Please note that this Mass is scheduled at the discretion of the celebrant, and is not part of the parish’s published Mass calendar. This Mass has been added to our seven-day schedule.

Perfect love is a vocation meant for everyone

From Pope St. John Paul II’s encyclical Veritatis Splendor (1993):

Those who live “by the flesh” experience God’s law as a burden, and indeed as a denial or at least a restriction of their own freedom. On the other hand, those who are impelled by love and “walk by the Spirit” (Gal 5:16), and who desire to serve others, find in God’s Law the fundamental and necessary way in which to practise love as something freely chosen and freely lived out. Indeed, they feel an interior urge — a genuine “necessity” and no longer a form of coercion — not to stop at the minimum demands of the Law, but to live them in their “fullness”. This is a still uncertain and fragile journey as long as we are on earth, but it is one made possible by grace, which enables us to possess the full freedom of the children of God (cf. Rom 8:21) and thus to live our moral life in a way worthy of our sublime vocation as “sons in the Son”.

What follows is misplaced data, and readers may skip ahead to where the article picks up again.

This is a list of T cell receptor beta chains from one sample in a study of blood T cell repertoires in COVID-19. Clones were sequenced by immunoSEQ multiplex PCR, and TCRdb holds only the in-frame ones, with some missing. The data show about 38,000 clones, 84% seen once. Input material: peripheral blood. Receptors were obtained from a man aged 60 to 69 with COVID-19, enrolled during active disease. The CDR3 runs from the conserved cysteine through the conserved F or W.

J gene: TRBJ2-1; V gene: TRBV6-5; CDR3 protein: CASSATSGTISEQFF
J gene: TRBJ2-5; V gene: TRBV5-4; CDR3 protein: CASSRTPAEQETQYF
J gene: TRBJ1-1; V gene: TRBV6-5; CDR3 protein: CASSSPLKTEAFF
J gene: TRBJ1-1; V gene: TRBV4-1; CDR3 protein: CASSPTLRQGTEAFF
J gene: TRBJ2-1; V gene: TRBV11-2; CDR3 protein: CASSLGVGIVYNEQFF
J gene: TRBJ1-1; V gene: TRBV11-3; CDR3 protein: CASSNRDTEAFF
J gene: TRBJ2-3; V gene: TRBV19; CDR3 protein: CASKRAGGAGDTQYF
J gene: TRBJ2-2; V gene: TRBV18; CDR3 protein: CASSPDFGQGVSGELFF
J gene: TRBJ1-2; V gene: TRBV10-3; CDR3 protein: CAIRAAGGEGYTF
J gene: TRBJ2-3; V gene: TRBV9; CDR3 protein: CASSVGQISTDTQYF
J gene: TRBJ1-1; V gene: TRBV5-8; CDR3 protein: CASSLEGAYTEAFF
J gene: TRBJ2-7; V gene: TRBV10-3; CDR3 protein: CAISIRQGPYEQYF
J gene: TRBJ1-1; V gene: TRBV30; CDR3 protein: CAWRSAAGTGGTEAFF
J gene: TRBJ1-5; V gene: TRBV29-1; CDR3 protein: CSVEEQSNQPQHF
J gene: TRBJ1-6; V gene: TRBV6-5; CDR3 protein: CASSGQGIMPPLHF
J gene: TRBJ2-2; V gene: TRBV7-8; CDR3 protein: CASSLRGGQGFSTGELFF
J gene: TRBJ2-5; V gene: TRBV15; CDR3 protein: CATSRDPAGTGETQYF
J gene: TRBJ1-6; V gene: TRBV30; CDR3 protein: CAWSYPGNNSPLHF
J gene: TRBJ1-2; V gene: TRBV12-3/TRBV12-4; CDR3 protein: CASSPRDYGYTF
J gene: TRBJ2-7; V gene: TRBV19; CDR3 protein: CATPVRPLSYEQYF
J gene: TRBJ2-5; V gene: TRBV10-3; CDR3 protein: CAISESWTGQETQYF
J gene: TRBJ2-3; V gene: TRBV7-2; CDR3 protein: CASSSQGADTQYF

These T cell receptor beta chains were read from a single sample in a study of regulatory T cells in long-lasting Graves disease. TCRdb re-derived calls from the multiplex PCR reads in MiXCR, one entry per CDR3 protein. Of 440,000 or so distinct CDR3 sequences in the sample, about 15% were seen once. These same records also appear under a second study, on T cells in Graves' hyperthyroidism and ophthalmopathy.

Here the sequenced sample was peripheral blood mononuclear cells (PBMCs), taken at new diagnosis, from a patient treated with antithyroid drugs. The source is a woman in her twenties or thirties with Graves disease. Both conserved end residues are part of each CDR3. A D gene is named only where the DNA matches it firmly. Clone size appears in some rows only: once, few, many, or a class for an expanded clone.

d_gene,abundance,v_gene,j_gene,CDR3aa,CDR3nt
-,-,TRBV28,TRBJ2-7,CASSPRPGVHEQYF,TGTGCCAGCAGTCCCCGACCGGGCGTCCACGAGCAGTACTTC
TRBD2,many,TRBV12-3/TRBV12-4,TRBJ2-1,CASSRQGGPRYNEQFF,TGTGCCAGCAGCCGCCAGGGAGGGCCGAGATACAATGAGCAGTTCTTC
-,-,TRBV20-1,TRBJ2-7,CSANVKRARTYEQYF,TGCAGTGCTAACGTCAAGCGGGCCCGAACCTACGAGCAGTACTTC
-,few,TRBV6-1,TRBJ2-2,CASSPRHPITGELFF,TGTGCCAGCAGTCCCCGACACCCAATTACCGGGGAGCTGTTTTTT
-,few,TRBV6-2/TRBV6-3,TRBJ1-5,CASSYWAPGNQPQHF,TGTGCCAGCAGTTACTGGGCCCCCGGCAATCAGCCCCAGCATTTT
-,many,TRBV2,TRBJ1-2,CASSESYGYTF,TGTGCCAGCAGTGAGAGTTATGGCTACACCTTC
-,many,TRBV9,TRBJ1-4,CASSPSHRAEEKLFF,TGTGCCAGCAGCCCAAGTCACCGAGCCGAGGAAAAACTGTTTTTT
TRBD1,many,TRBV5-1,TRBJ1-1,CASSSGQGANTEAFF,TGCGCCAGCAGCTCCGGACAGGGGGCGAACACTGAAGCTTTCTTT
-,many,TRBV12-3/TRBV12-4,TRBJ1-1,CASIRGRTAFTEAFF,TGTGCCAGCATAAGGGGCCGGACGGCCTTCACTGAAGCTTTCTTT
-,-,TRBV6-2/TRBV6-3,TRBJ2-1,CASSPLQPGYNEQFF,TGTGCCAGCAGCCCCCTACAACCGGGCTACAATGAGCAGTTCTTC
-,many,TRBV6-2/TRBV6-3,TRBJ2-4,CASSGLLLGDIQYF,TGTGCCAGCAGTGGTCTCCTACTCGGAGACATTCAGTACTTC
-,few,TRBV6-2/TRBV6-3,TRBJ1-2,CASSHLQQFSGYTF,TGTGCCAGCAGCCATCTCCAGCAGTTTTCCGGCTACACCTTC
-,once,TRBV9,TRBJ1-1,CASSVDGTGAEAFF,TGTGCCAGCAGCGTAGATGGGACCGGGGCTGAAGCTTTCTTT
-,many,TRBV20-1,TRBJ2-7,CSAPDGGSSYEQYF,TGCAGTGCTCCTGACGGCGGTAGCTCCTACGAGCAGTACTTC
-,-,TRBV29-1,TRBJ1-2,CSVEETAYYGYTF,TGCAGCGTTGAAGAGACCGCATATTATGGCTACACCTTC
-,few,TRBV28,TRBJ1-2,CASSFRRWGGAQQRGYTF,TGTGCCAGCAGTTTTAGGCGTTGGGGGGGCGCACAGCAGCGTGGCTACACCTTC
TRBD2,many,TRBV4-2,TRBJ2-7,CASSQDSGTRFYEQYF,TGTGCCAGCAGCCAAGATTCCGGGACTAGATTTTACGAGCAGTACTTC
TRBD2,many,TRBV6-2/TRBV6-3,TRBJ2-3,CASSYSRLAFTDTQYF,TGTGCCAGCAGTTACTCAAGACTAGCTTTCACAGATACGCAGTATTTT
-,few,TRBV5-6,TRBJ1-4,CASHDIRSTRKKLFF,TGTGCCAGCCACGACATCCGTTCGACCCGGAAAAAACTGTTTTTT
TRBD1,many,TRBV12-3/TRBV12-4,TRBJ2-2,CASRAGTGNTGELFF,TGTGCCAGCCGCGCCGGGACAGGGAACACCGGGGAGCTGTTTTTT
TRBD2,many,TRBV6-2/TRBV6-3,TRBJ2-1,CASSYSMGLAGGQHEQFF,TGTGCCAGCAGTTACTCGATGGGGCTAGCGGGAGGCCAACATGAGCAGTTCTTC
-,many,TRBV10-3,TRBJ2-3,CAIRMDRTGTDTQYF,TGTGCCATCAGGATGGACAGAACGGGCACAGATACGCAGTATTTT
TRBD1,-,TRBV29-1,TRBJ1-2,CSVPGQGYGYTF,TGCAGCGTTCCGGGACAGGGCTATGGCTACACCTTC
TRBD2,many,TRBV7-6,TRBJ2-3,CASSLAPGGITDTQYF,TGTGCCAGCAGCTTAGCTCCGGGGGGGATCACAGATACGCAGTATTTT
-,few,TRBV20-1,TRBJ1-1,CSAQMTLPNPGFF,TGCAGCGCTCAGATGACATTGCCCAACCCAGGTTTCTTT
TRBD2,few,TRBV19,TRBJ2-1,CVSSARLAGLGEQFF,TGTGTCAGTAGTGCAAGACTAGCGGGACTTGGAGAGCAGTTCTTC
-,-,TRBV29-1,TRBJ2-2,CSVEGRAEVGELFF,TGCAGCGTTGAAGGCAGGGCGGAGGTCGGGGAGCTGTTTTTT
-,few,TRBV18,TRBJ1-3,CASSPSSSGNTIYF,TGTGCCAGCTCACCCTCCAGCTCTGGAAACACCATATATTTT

This vocation to perfect love is not restricted to a small group of individuals. The invitation, “go, sell your possessions and give the money to the poor”, and the promise “you will have treasure in heaven”, are meant for everyone, because they bring out the full meaning of the commandment of love for neighbour, just as the invitation which follows, “Come, follow me”, is the new, specific form of the commandment of love of God. Both the commandments and Jesus’ invitation to the rich young man stand at the service of a single and indivisible charity, which spontaneously tends towards that perfection whose measure is God alone: “You, therefore, must be perfect, as your heavenly Father is perfect” (Mt 5:48). In the Gospel of Luke, Jesus makes even clearer the meaning of this perfection: “Be merciful, even as your Father is merciful” (Lk 6:36).